Create an easy auto-login robot using Python and Selenium

0 4

Programmers are known for their ability to automate. Automating repetitive tasks, boring or time-consuming without the need for a script is a common use of automation.
Web automation allows you to easily build a bot that can perform various tasks online, such as monitoring hotel prices across the Internet to determine the most competitive price.
Personally, I have always found logging into my email fairly repetitive and boring, so for the sake of a simple example to get you guys started with web automation, let’s implement an automated Python script to log in with a single click to a Gmail account.

Setup and Installation

We will be using the following tools in this tutorial:

  • Programming language in Python
  • Google Chrome browser
  • Automation toolkit for Selenium browsers
  • Chrome Driver web driver for Chrome
  • We will use Python 2.7.11 for our program. Installing a newer version of Python 2 is crucial, as it includes PIP. This will enable us to install third party packages and frameworks to help automate our scripts.
    For the changes to be effective, reboot your computer after they are installed. To add Selenium to Python, use the command pip to install it. Selenium allows us to scroll and copy text as well as fill out forms.

    The executable Selenium Chrome Driver is now available. This will allow you to open Google Chrome when necessary for your automated tasks. Chrome Driver simply opens Google Chrome to programmatically access the standard browser operations.
    Download the latest ZIP file here. Extract the chromedriver.exe executable and then place it in your desired directory. We will require your executable once we start.

    The Program Starts

    As aforementioned, we’ll be using the Selenium web automation framework in order to log in programmatically. The first order of business is to import every module we’ll be needing from the Selenium Python library which we installed ealier with PIP.
    Let’s open IDLE or another code editor, create a new Python file with .py extension, and import the following modules:

    Selenium import websitedriver
    from selenium.webdriver.common.by import By
    from selenium.webdriver.support.ui import WebDriverWait
    from selenium.webdriver.support import expected_conditions as EC

    Next, we’ll create two strings that represent our username and password for the email account. Attention to capitalization in password strings.

    usernameStr=”putYourUsernameHere”
    passwordStr=”putYourPasswordHere”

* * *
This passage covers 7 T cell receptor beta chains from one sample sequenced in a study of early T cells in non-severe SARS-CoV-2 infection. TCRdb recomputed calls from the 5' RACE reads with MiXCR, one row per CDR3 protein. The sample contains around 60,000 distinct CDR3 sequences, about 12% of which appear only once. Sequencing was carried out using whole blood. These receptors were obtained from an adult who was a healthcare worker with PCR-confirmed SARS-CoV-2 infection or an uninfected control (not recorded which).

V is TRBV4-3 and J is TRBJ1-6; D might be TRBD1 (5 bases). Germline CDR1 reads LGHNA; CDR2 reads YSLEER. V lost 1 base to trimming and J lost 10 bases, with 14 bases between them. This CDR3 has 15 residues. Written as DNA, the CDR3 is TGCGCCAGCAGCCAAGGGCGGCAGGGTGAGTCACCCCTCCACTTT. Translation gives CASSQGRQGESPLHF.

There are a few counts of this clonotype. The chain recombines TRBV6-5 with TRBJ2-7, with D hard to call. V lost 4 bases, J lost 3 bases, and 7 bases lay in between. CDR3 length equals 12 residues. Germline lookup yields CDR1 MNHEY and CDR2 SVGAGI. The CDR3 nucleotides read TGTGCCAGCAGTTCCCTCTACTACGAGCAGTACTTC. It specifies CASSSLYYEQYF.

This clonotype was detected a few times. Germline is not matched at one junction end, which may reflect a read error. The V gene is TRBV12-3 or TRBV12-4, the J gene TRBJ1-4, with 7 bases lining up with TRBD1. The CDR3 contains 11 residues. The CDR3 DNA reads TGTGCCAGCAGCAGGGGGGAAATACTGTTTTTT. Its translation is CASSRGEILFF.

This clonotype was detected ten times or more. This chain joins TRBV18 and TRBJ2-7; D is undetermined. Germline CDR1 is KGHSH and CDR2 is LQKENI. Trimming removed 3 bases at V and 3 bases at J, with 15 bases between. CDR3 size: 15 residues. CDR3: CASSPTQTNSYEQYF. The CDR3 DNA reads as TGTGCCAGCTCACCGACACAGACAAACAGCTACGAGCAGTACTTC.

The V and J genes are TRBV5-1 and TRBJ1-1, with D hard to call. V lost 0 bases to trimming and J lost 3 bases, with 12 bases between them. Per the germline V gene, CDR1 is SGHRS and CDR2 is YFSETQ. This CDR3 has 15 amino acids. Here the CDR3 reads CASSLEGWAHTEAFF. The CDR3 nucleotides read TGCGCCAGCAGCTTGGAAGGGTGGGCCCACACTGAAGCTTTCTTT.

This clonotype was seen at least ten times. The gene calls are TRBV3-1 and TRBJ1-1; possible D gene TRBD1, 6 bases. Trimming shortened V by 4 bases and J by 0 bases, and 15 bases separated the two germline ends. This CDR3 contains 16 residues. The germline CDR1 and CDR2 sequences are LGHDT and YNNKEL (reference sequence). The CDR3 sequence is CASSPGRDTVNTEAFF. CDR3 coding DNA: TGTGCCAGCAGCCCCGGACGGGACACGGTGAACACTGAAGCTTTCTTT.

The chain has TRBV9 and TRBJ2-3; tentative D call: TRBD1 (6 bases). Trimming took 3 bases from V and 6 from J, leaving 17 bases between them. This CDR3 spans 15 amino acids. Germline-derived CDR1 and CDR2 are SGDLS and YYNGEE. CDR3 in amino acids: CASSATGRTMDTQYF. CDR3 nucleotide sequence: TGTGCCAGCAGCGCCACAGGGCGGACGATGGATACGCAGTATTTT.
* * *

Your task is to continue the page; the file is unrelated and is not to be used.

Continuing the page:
Now that we have everything set up in order to start the login process, we need to actually instruct a browser window to open Google Chrome, and navigate to Gmail’s login page.
    If you haven’t done so already, make sure your Python script is saved in the same location as the chromedriver.exe executable we extracted earlier.

    chrome = webdriver.Chrome()
    browser.get((‘https://accounts.google.com/ServiceLogin?’
    ‘service=mail&continue=https://mail.google’
    ‘.com/mail/#identifier’))

    Finding Our Element

    We’ve successfully gotten the browser to open Gmail, but now we need to find the input fields on the web page, into which we can enter our username and password.
    This is possible with the Chrome Developer Tools. We only need to right-click on the input fields, and select the “Inspect” menu.

    Now it’s just a matter of using HTML id attributes to find the elements programmatically.
    In the code below, we’re simply searching for the username input field by id, and filling it with the desired text. Then we’re searching for the Next button which transitions with a quick animation before prompting us for the password.
    Send_keys()You can click() commands do exactly as their names suggest — send_keys()Click to simulate keypresses on the desired element.()Simulates mouse click

    # Fill in your username, and click the Next button
    username = browser.find_element_by_id(‘Email’)
    username.send_keys(usernameStr)
    nextButton = browser.find_element_by_id(‘next’)
    nextButton.click()

    We can do the same thing for the password input field, as well as for the Sign in button. These two items will not appear on your page unless you make an animated transition.
    The program must wait for a while before it resumes its search for elements. This stage is essentially the same as the one before. Only we need to instruct the browser not to locate the password entry for more than 10 seconds.

    # Wait for the transition, then fill in items
    password = WebDriverWait(browser, 10).until(
    EC.presence_of_element_located((By.ID, ‘Passwd’)))
    password.send_keys(passwordStr)

    signInButton = browser.find_element_by_id(‘signIn’)
    signInButton.click()

    The Final Words

    You’ve just finished creating a bot that visits a web page, enters your username and password, and successfully sign you in, automating the whole process to a single click. Although this is a very simple example, there are many other possibilities.
    This means that you need to be cautious about how this skill is used. Many people abuse automated scripts and bots to win sweepstakes hundreds of thousands of times. They ignore terms and conditions. Some people use them to commit more serious crimes.
    Automating is essential in programming, so make sure you use it carefully and with purpose.

    Leave A Reply

    Your email address will not be published.